One has the feel of a nearly done deal, with its world-class arena almost finished and more than 13,000 season tickets sold.
The other is an implausible dream, a long-term play that might generate some unexpected short-term revenue given the size of the market.
But as odd as it sounds, Las Vegas and China fit with what Gary Bettman's NHL has long been about: growing the game and growing hockey-related revenues while taking the chance that the sport can work in decidedly non-hockey locales.
When Bettman met with a small group of reporters in Toronto on Monday morning, the two key topics were expansion and the Olympics. Expansion might appear to be the more pressing concern, given a new team (or teams) could begin play as early as the 2017-18 season, but the commissioner also explained the league also needs a decision on the Winter Games by about this time next year.
That decision will be for NHLers to participate at the Winter Games in both 2018 (South Korea) and 2022 (China) Winter Games, or at neither of them – the International Ice Hockey Federation has little interest in switching back and forth. "They either want us in for both, or not," Bettman said.
Meanwhile, Vegas and Quebec City remain in the running to become the NHL's 31st and 32nd teams for astronomical price tags, at least $500-million (U.S.) each.
But Bettman insists the league is still considering the cities' respective bids and that nothing will be announced imminently, even though there are rumours the NHL could make a big announcement in January at the all-star game in Nashville, Tenn.
Vegas appeals to Bettman and the league's governors for obvious reasons: There's money there, from the casinos and snowbirds and sports-crazy locals who hunger for a major professional franchise in the city. And the league is interested in getting a bigger slice of the enormous fantasy and gaming market that has already buoyed NFL and NBA revenues.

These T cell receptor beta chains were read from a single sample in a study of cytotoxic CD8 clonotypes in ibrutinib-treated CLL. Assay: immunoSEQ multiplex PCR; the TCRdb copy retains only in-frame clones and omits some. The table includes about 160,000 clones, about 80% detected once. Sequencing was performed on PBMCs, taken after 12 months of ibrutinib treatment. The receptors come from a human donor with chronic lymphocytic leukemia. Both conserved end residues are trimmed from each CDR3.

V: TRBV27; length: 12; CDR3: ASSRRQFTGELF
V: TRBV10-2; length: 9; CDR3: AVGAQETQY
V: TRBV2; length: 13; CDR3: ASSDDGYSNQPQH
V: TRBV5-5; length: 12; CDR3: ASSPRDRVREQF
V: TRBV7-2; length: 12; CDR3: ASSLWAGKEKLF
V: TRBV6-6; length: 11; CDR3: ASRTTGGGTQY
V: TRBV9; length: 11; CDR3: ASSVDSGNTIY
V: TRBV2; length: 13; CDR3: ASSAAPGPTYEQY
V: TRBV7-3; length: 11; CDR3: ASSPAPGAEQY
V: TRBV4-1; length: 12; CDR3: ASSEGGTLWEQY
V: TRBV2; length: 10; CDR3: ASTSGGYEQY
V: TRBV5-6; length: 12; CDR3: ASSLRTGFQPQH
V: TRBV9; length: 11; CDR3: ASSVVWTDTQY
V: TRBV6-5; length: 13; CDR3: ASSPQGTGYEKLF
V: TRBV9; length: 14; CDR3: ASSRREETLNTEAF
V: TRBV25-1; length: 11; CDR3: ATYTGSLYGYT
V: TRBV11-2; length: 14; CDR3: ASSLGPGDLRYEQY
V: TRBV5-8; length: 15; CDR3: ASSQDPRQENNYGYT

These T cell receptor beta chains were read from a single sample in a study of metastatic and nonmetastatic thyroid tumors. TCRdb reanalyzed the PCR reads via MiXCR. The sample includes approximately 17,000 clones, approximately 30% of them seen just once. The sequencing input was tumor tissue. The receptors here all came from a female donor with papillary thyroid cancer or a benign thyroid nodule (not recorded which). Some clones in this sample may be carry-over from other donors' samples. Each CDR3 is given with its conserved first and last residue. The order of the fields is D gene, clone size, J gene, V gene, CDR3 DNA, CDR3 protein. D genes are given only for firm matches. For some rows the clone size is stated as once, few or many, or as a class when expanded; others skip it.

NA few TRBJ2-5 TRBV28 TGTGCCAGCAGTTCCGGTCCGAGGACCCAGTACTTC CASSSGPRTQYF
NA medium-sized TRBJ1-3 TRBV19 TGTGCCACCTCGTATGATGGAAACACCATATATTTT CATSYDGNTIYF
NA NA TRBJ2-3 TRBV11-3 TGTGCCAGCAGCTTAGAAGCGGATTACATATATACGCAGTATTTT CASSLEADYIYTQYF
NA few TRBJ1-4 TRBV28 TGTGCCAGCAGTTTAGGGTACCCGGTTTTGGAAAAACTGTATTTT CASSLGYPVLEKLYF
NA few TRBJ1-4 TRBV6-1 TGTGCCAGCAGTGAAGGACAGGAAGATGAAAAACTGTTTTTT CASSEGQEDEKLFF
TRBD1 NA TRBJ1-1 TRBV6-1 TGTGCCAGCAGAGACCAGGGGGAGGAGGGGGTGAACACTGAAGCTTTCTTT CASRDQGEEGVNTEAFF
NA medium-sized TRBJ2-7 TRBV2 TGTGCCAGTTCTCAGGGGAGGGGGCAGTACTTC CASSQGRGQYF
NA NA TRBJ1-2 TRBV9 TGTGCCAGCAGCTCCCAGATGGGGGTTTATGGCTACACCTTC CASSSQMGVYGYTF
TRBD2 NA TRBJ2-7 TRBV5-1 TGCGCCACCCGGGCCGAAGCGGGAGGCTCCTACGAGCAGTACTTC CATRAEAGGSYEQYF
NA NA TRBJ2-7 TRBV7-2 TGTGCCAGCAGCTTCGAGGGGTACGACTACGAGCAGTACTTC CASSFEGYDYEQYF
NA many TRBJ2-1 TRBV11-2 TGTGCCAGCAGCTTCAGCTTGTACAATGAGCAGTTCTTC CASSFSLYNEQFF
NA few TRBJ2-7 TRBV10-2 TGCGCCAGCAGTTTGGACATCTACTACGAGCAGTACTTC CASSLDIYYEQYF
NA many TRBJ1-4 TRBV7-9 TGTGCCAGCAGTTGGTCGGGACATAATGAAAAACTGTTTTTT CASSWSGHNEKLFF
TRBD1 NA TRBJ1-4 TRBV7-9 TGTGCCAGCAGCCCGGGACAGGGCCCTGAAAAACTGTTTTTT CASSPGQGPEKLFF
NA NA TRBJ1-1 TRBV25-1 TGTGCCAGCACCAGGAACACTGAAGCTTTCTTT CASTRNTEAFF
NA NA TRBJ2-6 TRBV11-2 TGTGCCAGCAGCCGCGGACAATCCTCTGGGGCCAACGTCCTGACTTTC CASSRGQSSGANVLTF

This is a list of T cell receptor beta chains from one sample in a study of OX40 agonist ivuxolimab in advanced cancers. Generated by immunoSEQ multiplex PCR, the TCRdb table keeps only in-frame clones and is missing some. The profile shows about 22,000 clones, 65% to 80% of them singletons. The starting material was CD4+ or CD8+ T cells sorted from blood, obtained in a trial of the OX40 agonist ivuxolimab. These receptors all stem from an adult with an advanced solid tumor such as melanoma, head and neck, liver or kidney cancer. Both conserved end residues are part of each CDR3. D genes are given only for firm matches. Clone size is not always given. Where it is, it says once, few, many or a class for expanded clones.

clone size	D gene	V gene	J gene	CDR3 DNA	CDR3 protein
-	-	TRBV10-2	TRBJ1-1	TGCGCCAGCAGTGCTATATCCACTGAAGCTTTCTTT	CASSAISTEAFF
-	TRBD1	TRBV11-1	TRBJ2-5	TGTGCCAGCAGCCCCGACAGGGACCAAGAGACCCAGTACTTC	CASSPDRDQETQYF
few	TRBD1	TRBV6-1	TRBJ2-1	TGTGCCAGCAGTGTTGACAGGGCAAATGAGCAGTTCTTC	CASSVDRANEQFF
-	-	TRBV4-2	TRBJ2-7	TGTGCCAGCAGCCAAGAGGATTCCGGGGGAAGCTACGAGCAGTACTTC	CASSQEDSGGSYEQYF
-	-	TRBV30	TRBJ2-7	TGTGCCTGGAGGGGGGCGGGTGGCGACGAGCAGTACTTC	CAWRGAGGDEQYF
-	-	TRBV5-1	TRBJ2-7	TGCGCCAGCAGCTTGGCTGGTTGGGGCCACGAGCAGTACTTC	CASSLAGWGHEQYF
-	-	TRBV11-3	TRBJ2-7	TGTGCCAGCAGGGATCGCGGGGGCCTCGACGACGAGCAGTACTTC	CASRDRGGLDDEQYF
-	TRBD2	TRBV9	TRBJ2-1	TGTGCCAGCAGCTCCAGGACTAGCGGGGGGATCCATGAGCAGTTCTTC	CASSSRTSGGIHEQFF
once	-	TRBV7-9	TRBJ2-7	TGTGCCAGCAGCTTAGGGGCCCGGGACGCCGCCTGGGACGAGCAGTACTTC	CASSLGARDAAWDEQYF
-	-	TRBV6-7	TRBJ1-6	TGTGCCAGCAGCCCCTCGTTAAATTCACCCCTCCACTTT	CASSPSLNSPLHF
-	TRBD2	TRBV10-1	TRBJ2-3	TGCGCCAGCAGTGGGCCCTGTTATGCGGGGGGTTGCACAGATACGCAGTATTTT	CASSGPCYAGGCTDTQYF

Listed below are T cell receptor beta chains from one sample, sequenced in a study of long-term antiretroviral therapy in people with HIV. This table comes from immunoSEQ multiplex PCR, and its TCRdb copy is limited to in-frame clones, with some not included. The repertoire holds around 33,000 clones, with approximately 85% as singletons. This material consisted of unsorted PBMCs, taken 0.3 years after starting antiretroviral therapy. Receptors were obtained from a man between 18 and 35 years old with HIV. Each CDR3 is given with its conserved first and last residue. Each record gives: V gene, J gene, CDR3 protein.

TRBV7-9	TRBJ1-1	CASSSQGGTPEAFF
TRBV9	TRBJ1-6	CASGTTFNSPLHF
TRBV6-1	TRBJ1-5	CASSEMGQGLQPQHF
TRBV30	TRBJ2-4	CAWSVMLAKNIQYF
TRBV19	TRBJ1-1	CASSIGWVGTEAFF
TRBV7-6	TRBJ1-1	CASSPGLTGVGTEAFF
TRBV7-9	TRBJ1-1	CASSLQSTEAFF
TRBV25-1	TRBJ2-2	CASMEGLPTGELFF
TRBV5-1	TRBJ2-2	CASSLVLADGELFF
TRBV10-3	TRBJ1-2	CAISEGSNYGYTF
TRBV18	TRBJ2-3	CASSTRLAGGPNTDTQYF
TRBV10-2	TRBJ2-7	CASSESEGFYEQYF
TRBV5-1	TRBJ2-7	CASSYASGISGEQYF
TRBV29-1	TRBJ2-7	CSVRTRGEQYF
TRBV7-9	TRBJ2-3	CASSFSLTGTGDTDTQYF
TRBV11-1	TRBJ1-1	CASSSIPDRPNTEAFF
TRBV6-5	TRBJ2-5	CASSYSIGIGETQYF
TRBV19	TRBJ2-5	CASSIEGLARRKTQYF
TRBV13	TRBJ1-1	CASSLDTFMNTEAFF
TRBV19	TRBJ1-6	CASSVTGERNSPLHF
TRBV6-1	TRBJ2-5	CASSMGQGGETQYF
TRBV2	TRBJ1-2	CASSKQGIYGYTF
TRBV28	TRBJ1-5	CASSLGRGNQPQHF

But like so many of the NHL's forays into new markets in the United States the past 25 years, Vegas is far from a guaranteed success. And Bettman is cautioning governors that the last thing they need is a team that only draws from the league's existing revenues – from televisions deals etc. – without helping to increase them.
"Each team you add, there's a diminution of the national revenue share that each club currently gets," Bettman said. "It's not [only] a windfall in the expansion payment – it's just giving [the existing 30 owners] money that you're giving up over time."
There are cautionary tales to that effect on Bettman's resume. He was commissioner when the NHL added franchises in southern markets such as Texas, Arizona, North Carolina, Tennessee and Georgia in a seven-season span (1993-99).
Now the Atlanta Thrashers are long gone but thriving – in the words of deputy commissioner Bill Daly on Monday – "beyond our wildest dreams" in Winnipeg. Of the others in that group of new teams, only the Dallas Stars are undeniably healthy.
Even with the beautiful building, the season-ticket deposits and the novelty-factor appeal of a new team, Vegas is likely in for some hard years at the bottom of the revenue table.
But that's a bet Bettman has made before. And he currently has many struggling owners who are anxious to cash in on that initial expansion-fee windfall, long-term implications be damned.
The more intriguing and less discussed play for the NHL is China. The league has been pleasantly surprised by the success of its broadcasting agreement with CCTV-5 – the country's primary sports channel – which is now in its third year and includes the Stanley Cup final.
The game is also making inroads in terms of participation there. The NHL has drafted its first Chinese player, Andong Song, who was picked by the New York Islanders last June.
And if the NHL commits to the next two Winter Olympics, it will do so largely because the 2022 Winter Games are in Beijing. There are even rumours that the NHL hopes to play select games in China within the next few years.
"It's a very big country, and hockey right now has a very small place," Bettman said. "This is an opportunity to jump-start the impact that our game has on the sporting life in China.
"The question is, would the fact that the Winter Olympics is in Beijing give us an opportunity to make a real impression in China, where hockey is really in an embryonic state? That's a discussion we have to have … That's the question. I don't know the answer."
He may not.
But Bettman has never been afraid of venturing into uncharted territory – and hoping for the best.